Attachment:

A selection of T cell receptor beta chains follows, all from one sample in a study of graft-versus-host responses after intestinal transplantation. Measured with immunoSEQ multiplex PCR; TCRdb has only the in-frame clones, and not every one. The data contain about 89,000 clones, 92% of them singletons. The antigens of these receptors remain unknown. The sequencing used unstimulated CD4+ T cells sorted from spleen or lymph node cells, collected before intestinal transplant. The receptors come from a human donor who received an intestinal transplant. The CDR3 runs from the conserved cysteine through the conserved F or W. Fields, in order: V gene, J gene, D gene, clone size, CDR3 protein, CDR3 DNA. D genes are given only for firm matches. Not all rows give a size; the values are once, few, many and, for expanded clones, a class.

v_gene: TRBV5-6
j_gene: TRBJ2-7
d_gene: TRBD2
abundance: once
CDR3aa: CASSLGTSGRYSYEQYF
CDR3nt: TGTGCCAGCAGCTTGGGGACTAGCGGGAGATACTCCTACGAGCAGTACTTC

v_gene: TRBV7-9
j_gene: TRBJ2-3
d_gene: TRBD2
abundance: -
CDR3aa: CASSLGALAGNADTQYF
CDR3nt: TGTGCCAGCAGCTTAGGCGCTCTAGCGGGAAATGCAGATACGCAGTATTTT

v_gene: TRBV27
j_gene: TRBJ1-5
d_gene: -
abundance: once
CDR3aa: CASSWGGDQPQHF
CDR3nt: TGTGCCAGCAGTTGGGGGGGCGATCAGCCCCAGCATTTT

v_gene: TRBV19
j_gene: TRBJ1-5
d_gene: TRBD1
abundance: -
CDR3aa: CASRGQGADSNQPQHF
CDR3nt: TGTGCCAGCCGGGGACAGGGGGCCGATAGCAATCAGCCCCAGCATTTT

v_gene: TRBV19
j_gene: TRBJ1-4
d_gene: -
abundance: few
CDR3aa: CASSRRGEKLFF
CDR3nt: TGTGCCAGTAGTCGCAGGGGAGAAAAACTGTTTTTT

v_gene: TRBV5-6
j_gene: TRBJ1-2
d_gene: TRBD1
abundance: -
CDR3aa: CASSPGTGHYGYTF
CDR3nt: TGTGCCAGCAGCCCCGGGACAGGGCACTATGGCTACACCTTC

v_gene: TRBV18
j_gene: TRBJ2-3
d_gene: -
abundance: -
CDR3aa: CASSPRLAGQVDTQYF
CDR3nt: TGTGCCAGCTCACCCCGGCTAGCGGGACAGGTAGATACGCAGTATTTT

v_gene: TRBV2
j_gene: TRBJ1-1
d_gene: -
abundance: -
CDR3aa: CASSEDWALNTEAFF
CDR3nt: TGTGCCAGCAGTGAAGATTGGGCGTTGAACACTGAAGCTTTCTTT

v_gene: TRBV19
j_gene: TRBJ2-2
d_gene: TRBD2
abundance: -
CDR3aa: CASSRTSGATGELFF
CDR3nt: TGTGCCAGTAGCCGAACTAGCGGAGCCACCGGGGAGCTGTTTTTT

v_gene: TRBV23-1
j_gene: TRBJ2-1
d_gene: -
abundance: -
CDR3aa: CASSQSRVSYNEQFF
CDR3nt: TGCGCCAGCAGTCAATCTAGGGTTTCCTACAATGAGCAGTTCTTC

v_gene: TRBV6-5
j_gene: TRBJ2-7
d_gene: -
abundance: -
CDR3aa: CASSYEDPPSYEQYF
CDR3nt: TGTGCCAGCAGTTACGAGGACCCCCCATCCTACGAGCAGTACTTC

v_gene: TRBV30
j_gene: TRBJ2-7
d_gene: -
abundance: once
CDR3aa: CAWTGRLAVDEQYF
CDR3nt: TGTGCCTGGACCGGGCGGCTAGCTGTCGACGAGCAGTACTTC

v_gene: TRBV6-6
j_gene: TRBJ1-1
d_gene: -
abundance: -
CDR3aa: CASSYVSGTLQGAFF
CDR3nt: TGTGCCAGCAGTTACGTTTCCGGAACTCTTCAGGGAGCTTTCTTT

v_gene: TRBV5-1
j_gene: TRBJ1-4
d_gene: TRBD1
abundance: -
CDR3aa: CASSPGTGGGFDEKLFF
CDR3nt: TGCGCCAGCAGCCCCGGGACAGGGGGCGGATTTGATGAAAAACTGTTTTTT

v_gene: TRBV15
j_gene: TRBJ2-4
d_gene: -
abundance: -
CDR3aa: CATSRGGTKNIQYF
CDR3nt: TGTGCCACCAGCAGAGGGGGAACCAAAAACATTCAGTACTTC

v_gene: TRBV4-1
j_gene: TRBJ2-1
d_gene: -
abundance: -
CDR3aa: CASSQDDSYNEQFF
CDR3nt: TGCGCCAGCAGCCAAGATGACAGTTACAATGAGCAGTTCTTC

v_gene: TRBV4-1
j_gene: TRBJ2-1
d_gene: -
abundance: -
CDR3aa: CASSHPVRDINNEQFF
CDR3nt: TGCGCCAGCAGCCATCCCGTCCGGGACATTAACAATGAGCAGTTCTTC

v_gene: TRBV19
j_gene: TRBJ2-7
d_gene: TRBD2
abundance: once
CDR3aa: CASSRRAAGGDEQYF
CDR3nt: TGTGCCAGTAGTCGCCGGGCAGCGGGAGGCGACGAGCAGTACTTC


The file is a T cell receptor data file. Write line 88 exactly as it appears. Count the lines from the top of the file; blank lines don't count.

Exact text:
d_gene: -